Putting disease on the map

Maps are ever so helpful when it comes to finding one’s way around the world. They are the obvious choice if you need to know how to get to Devon, for example, and they help to put the planet and its features into context. However, for some purposes, maps can have a much more profound usefulness. I was particularly struck by this after finding a map showing the distribution of Pulmonary Tuberculosis in Edinburgh in the Bartholomew Archive Printing Record.

1,130 copies of this map were printed on the 27 April 1892, commissioned by Oliver & Boyd, an Edinburgh-based contemporary of Bartholomew. It records the location of the homes of patients admitted to the pioneering Victoria Dispensary for Consumption and Diseases of the Chest and is an uncomfortably close-to-home example of a type of map called, unsurprisingly, a disease map.

The power that can come from mapping disease has been made famous by the story of Dr. John Snow and his 1854 cholera map of Soho. Snow’s map enabled him to recognise the relationship between cases of cholera and a specific water pump on Broad Street. In turn, through this discovery, he was able to prove that cholera was a water-borne disease and not miasmatic, as many at the time believed. However, whilst this is possibly the most widely known disease map they in fact originate as early as the late 18th century, relating to yellow fever at this time.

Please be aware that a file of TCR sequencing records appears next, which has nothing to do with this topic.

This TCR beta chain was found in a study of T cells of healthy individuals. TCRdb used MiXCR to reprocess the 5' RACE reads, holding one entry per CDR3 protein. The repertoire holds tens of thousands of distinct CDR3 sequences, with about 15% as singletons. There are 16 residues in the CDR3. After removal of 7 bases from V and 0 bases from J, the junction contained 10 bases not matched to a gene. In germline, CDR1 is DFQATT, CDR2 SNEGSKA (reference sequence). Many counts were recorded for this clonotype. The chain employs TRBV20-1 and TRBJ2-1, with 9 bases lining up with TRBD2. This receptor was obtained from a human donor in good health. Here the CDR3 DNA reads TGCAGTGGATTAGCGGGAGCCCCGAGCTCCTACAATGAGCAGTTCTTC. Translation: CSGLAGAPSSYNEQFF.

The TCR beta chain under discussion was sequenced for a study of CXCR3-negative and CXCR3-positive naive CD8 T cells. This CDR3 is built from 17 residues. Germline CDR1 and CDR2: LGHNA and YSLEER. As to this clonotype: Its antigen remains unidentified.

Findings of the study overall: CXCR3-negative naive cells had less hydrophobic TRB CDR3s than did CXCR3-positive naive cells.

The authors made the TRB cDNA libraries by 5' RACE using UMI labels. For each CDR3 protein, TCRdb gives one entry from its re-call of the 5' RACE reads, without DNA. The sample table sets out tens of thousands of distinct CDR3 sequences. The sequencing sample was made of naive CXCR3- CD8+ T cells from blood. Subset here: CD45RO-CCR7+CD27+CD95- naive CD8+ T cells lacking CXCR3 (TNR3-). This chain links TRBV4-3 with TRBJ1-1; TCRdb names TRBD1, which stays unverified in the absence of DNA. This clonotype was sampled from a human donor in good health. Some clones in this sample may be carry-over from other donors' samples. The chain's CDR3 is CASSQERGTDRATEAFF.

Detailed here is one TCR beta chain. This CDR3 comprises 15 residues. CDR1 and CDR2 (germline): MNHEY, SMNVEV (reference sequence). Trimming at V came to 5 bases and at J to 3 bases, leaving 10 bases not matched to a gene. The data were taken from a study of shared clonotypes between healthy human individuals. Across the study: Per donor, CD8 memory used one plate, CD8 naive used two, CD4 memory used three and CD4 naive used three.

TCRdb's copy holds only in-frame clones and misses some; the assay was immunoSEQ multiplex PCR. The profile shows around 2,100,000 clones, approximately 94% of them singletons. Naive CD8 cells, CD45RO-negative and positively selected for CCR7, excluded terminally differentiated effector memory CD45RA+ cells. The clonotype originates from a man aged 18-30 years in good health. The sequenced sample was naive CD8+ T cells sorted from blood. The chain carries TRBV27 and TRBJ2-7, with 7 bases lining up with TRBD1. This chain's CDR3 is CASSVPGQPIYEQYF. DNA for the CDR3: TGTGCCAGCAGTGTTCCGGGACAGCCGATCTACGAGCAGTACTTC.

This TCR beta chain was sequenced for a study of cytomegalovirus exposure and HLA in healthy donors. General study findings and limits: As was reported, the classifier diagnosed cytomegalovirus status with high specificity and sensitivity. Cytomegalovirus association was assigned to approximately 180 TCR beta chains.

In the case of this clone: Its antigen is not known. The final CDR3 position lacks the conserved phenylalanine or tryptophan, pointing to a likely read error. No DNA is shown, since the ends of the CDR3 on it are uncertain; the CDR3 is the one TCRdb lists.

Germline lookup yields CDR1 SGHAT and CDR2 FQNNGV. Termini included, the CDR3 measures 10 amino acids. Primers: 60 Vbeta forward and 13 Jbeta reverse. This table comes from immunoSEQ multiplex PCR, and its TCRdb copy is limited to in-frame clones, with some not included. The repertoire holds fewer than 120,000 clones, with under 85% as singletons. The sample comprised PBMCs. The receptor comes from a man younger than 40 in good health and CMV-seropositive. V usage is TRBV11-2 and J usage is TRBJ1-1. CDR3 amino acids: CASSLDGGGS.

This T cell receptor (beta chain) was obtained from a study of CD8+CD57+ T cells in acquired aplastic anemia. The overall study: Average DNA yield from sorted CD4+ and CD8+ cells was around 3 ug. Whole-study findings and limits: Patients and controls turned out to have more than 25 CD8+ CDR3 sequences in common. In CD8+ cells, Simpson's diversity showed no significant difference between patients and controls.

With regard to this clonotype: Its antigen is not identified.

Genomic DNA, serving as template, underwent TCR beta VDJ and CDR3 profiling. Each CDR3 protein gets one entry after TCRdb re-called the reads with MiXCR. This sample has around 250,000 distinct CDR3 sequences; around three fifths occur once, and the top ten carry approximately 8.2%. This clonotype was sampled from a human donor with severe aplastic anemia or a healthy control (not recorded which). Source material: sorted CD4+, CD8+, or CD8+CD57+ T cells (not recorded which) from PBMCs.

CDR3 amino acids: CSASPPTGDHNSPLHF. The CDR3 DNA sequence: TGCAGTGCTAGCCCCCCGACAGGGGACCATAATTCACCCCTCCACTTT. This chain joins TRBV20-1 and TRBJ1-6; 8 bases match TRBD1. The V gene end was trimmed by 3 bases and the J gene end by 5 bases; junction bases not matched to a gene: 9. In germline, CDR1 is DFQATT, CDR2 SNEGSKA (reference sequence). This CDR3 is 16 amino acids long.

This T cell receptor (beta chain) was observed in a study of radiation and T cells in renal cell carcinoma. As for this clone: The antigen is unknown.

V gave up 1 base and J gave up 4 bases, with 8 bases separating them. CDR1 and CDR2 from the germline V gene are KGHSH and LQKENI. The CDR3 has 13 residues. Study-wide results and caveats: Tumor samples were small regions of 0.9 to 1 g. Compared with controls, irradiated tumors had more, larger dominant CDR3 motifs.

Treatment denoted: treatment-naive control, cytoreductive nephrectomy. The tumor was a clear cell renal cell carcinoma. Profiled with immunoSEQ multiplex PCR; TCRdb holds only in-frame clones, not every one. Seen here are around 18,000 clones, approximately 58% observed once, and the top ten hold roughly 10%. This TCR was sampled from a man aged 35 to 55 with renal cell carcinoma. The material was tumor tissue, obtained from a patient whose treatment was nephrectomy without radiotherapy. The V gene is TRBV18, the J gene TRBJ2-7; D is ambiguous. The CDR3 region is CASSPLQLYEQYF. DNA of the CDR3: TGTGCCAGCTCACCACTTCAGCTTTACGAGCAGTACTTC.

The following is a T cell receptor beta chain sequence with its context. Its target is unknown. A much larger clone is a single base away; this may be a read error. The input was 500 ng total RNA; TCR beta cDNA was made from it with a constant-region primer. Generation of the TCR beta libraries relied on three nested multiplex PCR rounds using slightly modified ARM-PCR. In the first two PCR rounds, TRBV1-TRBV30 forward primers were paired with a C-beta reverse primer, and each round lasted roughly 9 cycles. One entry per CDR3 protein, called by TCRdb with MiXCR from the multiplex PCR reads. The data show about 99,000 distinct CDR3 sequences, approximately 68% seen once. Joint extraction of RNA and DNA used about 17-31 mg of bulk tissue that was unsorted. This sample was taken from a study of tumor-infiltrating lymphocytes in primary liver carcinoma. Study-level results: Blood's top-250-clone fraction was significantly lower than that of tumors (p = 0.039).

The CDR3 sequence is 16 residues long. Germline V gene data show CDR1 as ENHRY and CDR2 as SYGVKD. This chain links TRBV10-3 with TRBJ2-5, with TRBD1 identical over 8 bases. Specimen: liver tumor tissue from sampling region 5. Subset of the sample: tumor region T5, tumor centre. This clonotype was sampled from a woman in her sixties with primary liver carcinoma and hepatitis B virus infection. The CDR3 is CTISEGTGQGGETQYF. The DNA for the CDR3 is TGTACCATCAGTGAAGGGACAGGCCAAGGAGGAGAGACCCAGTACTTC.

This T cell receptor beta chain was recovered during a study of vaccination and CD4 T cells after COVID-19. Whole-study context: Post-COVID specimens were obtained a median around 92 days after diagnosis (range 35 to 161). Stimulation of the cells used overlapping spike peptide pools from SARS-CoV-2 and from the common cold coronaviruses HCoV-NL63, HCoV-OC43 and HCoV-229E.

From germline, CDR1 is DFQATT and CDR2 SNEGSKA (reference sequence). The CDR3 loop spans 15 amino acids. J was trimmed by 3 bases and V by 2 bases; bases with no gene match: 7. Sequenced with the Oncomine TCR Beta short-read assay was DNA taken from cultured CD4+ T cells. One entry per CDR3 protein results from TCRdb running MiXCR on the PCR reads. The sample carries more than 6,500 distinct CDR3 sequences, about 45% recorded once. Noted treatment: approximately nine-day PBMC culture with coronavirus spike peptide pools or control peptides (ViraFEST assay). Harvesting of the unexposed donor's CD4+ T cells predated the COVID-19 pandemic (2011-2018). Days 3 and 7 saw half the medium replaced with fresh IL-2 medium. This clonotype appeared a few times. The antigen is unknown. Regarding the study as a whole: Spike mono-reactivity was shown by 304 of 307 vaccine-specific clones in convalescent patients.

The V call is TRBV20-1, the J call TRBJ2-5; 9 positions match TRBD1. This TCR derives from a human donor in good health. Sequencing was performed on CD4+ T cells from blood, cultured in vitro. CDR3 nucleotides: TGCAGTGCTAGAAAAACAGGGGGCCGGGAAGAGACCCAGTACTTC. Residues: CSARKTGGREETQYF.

The map is accompanied by two graphs. The first plots the number of cases against age. As can be seen, whilst tuberculosis may well have been more dangerous to vulnerable groups it is in fact amongst the healthiest groups of society that this chronic infectious disease is most prevalent, with those in their mid 20’s worst affected of all.

The second graph mysteriously plots height against the number of cases. The black line shows height, in the range of 5 ft. to 6 ft., against cases of tuberculosis and the red line compares these with patients admitted with other illnesses. Quite how this information was deemed useful is hard to say. Nevertheless, were you to put the data from these two graphs together it shows that in Edinburgh, in 1892, if you were 25 and 5ft7 you probably didn’t stand a chance.

The map is useful in presenting, in a clear way, general trends relating to the disease. The most obvious of course being geographical trends. This map shows that the more densely populated an area the higher the number of cases. So, this area of the Old Town,

is much more affected than a similar area in the New Town.


This is clear vindication for those that believed cramped and unsavoury living conditions did nought but help to generate, and then spread, infectious diseases. Although there is no doubt that Bartholomew happily printed more or less anything for anyone, especially at this time, this map would possibly have held particular resonance for their contemporary director, John George Bartholomew (1860-1920). For most of his life, John George suffered from pulmonary tuberculosis. He was often chronically fatigued and indeed, it was arguably the long-term effects of tuberculosis that led eventually to his untimely death. There is therefore just a small possibility that one of the small red spots, on this fairly small map, represents John George himself.